Stormwater Status No Longer Quo

Across too many years, through too many administrations, for all kinds of reasons, stormwater has been the stepchild issue of Tampa. Schools, police, fire, parks, playgrounds, garages, a stadium and downtown development dominated budgets. Priorities and politics.

That toad-strangler on New Year’s Eve was the most recent reminder that no-wake zones aren’t limited to the Hillsborough River and that too many canals have morphed into run-off ditches. Would that kayaks at certain South Tampa intersections were always exercises in hyperbole.

Finally, however, stormwater has standing.

Recently City Council served notice to the county tax collector of plans to impose a stormwater fee this year. This election year. The proposal, at the behest of lame duck Mayor Dick Greco, will come before the Council next month. A “yes” vote would result in single-family homeowners being charged $12 a year. Multi-family residences would ante up $6 a year per unit. Businesses would be billed based on the size of their buildings.

It’s not a perfect solution. That would have had to occur years ago — as Tampa’s pipes grew ancient and filters became all the rage. But it is reasonable and long overdue. The tax would raise about $4 million a year toward city drainage projects. Tampa’s current — and manifestly inadequate — stormwater budget is $9.4 million per year. The additional funding would also make the city eligible for numerous federal grants. It could help leverage more loan dollars as well.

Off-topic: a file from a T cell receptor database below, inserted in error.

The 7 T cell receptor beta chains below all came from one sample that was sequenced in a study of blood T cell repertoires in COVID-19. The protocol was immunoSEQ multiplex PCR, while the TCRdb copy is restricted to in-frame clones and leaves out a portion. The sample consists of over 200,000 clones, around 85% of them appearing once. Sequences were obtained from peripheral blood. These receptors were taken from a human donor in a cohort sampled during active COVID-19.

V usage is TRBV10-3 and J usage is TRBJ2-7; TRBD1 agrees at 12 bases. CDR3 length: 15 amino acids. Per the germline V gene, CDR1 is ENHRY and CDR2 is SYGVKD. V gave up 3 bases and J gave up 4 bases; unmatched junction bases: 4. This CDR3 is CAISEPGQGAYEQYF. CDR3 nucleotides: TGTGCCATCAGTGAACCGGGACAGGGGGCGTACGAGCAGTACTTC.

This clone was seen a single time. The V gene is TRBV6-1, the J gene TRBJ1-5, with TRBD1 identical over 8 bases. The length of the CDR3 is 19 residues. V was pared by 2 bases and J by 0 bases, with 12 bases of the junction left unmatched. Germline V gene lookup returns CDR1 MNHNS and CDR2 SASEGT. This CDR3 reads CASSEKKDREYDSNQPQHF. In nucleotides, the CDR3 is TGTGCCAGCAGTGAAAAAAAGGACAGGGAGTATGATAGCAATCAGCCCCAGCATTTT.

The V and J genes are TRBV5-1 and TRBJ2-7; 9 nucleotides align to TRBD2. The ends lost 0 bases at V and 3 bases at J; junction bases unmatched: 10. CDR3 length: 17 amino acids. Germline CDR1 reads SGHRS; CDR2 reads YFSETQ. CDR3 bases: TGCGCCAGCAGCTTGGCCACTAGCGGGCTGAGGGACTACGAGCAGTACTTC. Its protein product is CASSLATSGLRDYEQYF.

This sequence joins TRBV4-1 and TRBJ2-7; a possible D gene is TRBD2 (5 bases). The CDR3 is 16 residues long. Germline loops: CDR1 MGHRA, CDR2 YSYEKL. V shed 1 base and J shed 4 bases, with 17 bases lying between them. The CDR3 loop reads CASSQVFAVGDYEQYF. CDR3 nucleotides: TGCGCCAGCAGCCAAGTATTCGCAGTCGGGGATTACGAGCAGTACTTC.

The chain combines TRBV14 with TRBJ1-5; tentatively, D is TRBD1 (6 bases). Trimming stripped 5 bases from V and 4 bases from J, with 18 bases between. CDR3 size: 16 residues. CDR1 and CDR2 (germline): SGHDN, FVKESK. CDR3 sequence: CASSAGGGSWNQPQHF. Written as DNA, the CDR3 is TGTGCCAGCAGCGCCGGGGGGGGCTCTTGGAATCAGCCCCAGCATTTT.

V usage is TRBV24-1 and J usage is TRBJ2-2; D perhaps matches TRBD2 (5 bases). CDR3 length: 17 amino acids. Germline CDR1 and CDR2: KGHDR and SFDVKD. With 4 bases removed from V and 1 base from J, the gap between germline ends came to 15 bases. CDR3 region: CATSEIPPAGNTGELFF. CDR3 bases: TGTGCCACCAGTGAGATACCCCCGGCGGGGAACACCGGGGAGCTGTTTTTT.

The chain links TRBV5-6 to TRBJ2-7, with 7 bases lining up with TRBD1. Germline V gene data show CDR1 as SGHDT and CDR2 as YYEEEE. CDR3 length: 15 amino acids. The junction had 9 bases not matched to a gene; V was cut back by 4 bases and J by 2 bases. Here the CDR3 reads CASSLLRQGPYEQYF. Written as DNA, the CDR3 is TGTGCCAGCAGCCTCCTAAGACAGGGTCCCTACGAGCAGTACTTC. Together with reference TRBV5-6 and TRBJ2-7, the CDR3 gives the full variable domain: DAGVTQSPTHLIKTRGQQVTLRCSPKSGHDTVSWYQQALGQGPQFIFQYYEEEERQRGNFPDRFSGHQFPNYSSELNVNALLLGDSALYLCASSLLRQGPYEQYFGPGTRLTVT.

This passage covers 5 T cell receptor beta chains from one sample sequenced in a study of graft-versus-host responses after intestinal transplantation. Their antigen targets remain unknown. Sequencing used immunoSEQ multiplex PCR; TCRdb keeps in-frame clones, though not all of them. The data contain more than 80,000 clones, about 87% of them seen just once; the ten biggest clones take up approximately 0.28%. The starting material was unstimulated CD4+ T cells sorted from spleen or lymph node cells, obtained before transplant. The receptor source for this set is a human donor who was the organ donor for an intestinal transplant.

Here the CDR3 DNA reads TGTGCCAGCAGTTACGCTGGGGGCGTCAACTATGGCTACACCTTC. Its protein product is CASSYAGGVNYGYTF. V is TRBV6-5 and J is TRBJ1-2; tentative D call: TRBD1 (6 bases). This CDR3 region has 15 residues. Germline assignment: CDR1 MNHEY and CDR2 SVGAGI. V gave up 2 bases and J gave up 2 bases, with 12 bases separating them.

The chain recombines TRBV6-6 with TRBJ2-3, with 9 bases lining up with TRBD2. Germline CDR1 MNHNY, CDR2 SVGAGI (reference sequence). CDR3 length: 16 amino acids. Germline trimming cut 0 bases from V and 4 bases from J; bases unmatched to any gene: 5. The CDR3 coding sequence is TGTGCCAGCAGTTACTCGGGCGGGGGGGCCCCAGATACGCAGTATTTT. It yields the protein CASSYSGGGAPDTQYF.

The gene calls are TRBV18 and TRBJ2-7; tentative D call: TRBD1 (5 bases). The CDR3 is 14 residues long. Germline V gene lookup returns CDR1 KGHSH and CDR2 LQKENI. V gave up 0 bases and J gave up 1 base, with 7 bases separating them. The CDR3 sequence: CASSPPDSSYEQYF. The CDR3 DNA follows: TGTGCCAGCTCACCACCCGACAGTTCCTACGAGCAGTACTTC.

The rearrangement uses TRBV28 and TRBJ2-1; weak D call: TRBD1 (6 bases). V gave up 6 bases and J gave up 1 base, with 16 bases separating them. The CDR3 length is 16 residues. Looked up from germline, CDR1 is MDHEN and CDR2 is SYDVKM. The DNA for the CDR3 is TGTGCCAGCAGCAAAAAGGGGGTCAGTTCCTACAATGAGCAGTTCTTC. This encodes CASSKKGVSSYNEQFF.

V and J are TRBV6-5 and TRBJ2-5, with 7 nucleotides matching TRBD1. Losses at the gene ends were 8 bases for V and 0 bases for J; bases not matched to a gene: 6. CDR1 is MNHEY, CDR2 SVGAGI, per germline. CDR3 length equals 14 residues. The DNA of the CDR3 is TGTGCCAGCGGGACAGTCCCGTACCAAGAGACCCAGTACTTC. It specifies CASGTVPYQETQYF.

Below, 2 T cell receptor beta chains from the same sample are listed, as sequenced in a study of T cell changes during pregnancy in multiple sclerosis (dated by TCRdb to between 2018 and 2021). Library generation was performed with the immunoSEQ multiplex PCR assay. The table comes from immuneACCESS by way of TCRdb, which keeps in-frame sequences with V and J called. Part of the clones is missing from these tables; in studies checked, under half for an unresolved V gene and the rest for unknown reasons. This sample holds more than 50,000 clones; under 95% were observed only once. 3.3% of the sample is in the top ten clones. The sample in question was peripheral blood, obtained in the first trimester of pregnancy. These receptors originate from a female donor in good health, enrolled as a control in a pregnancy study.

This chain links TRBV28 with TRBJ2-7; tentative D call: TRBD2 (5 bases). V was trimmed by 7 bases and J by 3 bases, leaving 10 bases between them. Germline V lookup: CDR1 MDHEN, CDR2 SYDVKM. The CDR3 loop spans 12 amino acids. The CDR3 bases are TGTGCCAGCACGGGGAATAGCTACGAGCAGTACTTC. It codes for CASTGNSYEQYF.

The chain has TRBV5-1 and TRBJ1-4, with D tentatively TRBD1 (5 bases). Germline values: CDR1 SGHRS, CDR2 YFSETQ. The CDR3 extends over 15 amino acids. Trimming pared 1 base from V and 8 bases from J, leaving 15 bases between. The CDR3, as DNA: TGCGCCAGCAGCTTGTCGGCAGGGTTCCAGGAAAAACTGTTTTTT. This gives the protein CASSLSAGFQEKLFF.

The most formidable obstacle standing in the way of doing what should have been done a generation ago is potential political posturing and parochialism. This is not the time to re-fight the Community Investment Tax allocations or question the timing of the mayor’s forget-me-not fee on the way out of office. Nor is it proper to foster scenarios that pit neighborhoods against each other because not all residential areas are equally vulnerable to stormwater surges.

For example, South Tampa, where elevation is low and density high, will require a sizable share of the stormwater funding. On balance, however, flooding is a citywide issue. Tampa is an increasingly crowded, waterfront city that is finally addressing this chronic growing pain that has drained patience and quality of life for too long.

City Council Chairman Charlie Miranda, a mayoral candidate who will vote for the fee, put it best. “Say there’s no flooding problem where I live (in West Tampa), but I also drive on Kennedy Boulevard,” noted Miranda. “You have an enormous problem there.”

And that’s everybody’s enormous problem, including the next mayor’s.

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